3/2/2014 4:13 P.M. ET
Prospect Stephenson soaking it all in
By Mark Sheldon / MLB.com
GOODYEAR, Ariz. -- Possibly the next young pitching sensation to rise all the way through the organization, Reds top prospect Robert Stephenson is learning all he can during his first big league camp.
Stephenson was named last month by MLBPipeline.com as baseball's No. 19 overall prospect and the No. 7 right-handed pitcher. He was the Reds' first-round Draft pick (No. 27 overall) in 2011.
"It's been a great experience so far," said Stephenson, in camp as a non-roster invite. "I've gotten to meet the guys and the coaches and been able to work with them. It's something that definitely helps me for the future."
In 22 starts combined at Class A Dayton, Class A Bakersfield and Pensacola last season, Stephenson was 7-7 with 2.99 ERA. Over 114 1/3 innings, he gave up 92 hits, 35 walks while striking out 136. He routinely throws 96-98 mph and is capable of touching 100.
Stephenson, 21, is likely to begin the 2014 season at Pensacola, but can't be ruled out for a big league callup before the year is done.
"That's definitely the goal for this year for me. I want to do anything it takes to get there," Stephenson said.
Stephenson debuted this spring in the sixth inning Friday against the Indians. After notching two quick outs, he had trouble closing out the inning. After a two-out walk and a single with two strikes, he had Carlos Moncrief in a 0-2 count and allowed a RBI single to right field. A second run scored when there was a throwing error on the play.
"It was my first one. It was fun and good to have it out of the way now," Stephenson said. "I was pushing stuff out. I was trying to work on my two-seamer and I started it on the corner and it was running off of the plate. It's something I want to work on. I was just kind of missing outside a little when I walked that guy and the inning just sped up for me."
Stephenson is among the pitchers scheduled to work Monday, when the Reds play the Mariners.
"I just need to work on consistency," Stephenson said. "There are days when I do everything right and feel like I can pitch up there. There are other days when I feel inconsistent and couldn't get an A-ball hitter out."
Leake doesn't expect to miss another start
PEORIA, Ariz. -- Reds starting pitcher Mike Leake was optimistic on Sunday morning that he would only miss one start because of a minor abdominal strain.
"I'll probably start my normal routine [Monday]," Leake said. "I will just take it like this was my game day and start my normal routine."
Leake was scheduled to face the Padres on Sunday afternoon, but was scratched Saturday and replaced by Brett Marshall. He hasn't been throwing the past couple of days and the club wanted to take extra precaution.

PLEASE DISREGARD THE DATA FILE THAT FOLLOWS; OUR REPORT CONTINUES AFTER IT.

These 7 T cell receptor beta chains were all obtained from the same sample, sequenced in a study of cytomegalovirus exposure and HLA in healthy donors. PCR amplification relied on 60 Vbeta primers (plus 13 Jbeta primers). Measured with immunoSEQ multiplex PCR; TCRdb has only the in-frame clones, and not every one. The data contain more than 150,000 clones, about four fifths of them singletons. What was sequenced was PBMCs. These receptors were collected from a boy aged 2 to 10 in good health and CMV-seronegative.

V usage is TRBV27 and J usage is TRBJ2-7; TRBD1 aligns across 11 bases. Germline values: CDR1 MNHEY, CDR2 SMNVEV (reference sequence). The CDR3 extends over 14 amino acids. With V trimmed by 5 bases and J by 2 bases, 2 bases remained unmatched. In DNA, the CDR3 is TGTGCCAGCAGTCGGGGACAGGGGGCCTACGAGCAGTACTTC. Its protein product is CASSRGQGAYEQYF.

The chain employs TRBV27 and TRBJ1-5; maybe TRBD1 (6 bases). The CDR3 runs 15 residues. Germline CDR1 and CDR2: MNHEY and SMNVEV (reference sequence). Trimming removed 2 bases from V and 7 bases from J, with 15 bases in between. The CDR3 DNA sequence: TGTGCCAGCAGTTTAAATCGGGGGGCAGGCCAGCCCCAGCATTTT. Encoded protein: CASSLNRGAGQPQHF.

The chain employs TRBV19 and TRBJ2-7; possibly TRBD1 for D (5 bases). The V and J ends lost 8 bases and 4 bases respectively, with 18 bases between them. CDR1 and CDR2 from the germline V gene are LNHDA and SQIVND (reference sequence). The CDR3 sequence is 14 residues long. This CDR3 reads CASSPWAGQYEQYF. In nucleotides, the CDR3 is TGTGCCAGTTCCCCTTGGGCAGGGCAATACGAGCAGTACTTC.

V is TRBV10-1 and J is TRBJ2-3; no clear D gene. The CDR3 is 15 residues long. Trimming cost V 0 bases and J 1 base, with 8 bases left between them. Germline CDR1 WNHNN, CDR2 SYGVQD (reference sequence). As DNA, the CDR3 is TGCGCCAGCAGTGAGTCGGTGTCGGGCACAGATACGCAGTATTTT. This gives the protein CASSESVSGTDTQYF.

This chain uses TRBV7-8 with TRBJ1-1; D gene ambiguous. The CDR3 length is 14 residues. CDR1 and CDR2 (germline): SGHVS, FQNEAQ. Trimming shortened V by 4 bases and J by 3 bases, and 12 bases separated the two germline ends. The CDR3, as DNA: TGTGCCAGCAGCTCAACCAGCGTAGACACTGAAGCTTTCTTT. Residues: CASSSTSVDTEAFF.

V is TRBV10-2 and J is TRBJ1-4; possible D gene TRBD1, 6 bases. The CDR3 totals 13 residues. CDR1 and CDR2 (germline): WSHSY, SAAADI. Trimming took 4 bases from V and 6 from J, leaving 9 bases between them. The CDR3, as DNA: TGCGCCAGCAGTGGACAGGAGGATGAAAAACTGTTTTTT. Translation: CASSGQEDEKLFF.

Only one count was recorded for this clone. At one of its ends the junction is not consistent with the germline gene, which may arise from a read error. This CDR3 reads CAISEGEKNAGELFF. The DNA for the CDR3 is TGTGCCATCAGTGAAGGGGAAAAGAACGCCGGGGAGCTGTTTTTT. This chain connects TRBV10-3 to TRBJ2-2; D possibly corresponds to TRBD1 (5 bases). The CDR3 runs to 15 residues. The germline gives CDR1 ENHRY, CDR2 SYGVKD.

"We just didn't want to chance this start being the one that set us back even more," Leake said. "So we decided to eat this one and go to the next one."
Leake, 26, was 14-7 with a 3.37 ERA in 2013 and set career highs in wins and with 192 1/3 innings and 31 starts.
It was sometime last month when Leake first felt the strain during an offseason abdominal workout.
"I thought it was just going to go away, but it ended up not," Leake said. "I think I just overexerted it a little bit."
Pena leaves early impression on Price
PEORIA, Ariz. -- Reds manager Bryan Price was pleased with Saturday's spring catching debut of free-agent acquisition Brayan Pena, who caught five innings against the Rockies.
Pena, who was the designated hitter in Wednesday's Cactus League opener, had been spending extra time working on his defensive skills.
"It was great to see Brayan behind the plate," Price said Sunday. "He's really worked hard on his defense and his throwing. It's been a real nice commitment from him to continue to improve. He's 32, he's an established player, a good player. We got him here on a two-year deal. We expect him to play fairly regularly and so the work ethic, his energy, his life to his body has been great."
When there were no runners on base, Pena set up in an unusual crouch with his right leg pointed sideways. It was reminiscent of the style of Tony Pena or Benito Santiago.
"I think sometimes it just allows you to really emphasize where you want the pitch," Price said. "It's a situation where you want the ball down in the zone, that lower than low emphasis. I don't think that would be my personal stance as a left-handed catcher."